The Freedom From Religion Foundation sent a letter of complaint Sept. 13 to Chancellor Jimmy Cheek of the University of Tennessee-Knoxville about prayers over the loudspeaker at Neyland Stadium before Volunteers football games.
An alumnus wrote FFRF in August that an announcer asks fans to stand for the invocation, which is delivered by a clergy member.
“It is also our information and understanding that the pastors giving the prayers routinely invoke Jesus Christ,” said FFRF Co-President Annie Laurie Gaylor.
“As you are undoubtedly aware, FFRF sent a letter of complaint to the University of Tennessee-Chattanooga regarding prayer at its football games in May of this year,” Gaylor wrote. “Last week, UTC Chancellor Roger Brown announced that UTC would no longer schedule prayers at the start of football games. Instead, in an effort to be more inclusive and allow ‘all in attendance to reflect and address their individual beliefs in their own ways,’ UTC will observe a moment of silence.”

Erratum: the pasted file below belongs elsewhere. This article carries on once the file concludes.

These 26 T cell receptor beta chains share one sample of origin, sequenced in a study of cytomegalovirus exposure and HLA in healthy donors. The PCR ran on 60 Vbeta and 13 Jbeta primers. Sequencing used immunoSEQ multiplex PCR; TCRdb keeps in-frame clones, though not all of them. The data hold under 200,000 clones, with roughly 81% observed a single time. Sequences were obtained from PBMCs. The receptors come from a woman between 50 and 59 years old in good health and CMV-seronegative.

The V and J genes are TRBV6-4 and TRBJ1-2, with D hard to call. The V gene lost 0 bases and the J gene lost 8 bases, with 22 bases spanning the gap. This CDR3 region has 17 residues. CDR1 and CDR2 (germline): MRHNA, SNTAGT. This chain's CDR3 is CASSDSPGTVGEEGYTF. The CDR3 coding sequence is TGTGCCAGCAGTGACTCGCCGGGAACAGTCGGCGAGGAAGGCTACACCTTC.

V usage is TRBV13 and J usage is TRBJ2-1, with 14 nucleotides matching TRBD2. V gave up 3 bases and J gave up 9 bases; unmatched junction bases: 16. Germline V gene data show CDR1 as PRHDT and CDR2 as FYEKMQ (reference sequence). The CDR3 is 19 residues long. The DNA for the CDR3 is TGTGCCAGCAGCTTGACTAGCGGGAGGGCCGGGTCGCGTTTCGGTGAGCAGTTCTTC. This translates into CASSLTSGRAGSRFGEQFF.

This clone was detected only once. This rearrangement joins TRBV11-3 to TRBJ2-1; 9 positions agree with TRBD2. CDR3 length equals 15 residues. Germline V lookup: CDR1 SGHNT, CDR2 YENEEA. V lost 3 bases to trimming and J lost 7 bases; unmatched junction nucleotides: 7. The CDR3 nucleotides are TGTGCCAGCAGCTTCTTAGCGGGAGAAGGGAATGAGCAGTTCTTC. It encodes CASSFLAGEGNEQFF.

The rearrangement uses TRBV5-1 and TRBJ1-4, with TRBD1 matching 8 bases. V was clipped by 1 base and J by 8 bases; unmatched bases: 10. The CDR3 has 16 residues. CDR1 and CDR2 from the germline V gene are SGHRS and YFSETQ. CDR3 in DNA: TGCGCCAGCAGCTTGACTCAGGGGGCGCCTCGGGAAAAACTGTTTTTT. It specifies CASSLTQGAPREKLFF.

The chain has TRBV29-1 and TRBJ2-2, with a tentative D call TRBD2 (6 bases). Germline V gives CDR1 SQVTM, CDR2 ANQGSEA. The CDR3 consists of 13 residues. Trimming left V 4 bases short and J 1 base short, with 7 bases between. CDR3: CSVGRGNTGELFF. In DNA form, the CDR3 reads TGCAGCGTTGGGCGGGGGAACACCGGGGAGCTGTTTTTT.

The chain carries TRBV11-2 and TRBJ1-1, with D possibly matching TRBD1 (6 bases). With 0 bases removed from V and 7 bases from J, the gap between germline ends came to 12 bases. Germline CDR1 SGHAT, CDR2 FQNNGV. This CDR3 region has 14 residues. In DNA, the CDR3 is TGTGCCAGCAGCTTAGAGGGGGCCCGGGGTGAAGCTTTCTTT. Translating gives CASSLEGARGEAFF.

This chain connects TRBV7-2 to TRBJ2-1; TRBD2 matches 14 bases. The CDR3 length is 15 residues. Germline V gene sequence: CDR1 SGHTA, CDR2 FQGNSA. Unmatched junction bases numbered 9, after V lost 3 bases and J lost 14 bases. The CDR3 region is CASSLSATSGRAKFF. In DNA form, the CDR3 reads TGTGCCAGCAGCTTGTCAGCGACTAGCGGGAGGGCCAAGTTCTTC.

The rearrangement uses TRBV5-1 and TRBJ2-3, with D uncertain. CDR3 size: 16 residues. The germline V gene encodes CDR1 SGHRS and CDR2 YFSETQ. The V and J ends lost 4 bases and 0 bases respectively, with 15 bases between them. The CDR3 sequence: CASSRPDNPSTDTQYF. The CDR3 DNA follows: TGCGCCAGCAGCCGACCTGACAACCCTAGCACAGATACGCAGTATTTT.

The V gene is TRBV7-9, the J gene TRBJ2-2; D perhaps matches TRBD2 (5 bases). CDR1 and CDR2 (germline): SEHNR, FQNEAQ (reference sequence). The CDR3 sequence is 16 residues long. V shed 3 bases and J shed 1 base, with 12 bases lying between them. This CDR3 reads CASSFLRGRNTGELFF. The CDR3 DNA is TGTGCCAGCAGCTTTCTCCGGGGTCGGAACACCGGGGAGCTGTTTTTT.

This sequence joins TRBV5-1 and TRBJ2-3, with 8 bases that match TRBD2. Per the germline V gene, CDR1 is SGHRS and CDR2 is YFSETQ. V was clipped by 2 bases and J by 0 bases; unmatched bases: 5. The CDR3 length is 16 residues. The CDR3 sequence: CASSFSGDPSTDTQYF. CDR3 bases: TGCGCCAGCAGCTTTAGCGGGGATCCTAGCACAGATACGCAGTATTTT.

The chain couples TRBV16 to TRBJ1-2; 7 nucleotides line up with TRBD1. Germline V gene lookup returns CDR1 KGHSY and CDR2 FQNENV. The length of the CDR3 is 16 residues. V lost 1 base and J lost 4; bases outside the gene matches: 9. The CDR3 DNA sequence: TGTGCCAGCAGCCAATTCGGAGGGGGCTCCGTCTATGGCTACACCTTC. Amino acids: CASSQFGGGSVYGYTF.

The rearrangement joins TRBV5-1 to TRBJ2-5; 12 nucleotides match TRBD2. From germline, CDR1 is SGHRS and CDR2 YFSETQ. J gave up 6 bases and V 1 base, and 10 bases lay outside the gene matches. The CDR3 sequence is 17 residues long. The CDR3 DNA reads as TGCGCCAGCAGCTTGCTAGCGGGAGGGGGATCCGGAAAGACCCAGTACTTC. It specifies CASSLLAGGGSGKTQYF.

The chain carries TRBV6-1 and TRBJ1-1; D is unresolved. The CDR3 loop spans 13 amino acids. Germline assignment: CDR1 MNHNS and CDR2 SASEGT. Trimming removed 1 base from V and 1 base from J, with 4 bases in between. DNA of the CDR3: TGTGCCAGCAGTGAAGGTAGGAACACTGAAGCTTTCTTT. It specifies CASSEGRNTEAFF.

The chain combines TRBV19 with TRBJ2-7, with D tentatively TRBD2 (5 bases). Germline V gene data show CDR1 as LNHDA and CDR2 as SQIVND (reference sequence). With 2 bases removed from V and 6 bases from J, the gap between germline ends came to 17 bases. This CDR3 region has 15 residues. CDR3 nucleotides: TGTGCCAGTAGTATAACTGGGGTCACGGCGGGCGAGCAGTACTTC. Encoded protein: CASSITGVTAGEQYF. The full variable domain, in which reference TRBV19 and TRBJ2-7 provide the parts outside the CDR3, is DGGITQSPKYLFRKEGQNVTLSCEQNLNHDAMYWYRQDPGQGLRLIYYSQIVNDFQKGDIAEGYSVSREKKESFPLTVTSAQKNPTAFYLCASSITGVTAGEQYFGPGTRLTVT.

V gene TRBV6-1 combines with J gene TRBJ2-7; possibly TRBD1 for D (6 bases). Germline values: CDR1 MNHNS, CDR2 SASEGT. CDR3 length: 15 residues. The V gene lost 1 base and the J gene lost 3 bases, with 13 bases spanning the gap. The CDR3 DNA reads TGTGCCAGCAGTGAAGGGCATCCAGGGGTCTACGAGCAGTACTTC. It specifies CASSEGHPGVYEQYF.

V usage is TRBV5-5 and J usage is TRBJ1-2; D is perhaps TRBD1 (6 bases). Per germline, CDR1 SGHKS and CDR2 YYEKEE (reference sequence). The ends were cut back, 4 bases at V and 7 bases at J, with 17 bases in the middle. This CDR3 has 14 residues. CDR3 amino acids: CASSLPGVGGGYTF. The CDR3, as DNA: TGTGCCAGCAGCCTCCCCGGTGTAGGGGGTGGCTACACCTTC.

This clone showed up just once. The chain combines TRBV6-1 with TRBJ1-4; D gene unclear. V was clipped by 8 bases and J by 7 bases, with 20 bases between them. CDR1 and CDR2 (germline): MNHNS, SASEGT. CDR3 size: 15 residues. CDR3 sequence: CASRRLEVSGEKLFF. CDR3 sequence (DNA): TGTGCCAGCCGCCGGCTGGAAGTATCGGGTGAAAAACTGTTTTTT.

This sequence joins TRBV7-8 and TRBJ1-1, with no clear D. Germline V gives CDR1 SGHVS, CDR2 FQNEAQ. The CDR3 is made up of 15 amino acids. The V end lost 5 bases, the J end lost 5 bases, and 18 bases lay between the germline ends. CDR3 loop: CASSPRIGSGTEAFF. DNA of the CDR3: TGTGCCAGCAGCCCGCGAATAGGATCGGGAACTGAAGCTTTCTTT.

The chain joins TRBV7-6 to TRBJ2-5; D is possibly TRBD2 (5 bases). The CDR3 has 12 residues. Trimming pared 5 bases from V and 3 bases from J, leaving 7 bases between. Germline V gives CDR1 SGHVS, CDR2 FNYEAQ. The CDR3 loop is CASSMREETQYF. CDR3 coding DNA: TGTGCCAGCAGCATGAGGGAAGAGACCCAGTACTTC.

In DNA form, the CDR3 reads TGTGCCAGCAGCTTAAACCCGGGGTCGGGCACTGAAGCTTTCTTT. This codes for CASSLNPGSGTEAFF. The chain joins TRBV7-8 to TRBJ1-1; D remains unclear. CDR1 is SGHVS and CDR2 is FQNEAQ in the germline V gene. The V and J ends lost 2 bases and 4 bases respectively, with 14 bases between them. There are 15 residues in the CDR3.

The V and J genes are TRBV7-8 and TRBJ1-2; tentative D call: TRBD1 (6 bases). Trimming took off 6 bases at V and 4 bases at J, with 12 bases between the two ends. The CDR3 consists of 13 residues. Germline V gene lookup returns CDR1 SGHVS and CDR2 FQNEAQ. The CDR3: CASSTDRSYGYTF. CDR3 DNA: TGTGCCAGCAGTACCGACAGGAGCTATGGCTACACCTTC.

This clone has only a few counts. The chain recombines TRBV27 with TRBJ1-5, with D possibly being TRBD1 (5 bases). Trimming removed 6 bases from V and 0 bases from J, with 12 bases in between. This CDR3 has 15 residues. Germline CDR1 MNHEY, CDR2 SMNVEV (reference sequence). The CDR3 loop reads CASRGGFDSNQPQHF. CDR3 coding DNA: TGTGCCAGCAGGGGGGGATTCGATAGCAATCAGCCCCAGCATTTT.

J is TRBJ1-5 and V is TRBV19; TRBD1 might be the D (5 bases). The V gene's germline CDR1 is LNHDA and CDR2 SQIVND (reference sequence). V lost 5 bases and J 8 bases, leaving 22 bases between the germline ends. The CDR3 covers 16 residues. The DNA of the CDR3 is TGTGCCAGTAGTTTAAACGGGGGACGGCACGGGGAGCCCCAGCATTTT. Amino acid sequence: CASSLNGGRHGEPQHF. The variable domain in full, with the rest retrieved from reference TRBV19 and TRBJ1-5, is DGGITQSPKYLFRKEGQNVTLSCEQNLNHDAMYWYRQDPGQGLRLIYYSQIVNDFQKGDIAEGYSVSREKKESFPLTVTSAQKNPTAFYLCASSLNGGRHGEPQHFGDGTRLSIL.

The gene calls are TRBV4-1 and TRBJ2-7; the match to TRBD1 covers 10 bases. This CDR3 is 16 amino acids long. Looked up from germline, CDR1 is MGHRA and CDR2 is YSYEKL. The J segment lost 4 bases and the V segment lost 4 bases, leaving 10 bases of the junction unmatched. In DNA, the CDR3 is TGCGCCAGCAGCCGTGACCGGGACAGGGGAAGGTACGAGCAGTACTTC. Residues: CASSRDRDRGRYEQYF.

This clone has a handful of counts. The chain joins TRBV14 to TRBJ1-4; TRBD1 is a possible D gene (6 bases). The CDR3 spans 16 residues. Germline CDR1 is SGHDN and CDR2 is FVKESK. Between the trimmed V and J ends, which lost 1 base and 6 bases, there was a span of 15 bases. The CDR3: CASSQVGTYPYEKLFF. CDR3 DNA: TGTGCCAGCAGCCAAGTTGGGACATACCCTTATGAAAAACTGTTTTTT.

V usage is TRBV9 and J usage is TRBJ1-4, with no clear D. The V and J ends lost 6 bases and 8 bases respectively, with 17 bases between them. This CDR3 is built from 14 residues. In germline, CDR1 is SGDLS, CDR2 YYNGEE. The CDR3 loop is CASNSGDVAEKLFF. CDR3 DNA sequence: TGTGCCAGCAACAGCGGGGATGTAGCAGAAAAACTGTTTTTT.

That news garnered widespread media attention and spurred similar complaints about football prayer at Neyland Stadium.
“We urge you to follow UTC’s lead and drop prayer from UTK football games and all other UTK-sponsored events,” Gaylor said. “First and foremost, prayers at public university events that are sectarian in nature violate the Establishment Clause. Sectarian prayers at public universities have been struck down as unconstitutional in the Sixth Circuit, which is binding in Tennessee.
“While students, athletes, and athletic event attendees may choose to gather privately in prayer, a public university has no place in encouraging or endorsing religious ritual.”
UT-Knoxville must take action to stop any further involvement, endorsement, encouragement or scheduling of prayers at university functions and sporting events, Gaylor said.
FFRF, which advocates for state-church separation, has about 18,500 members nationwide and 285 in Tennessee.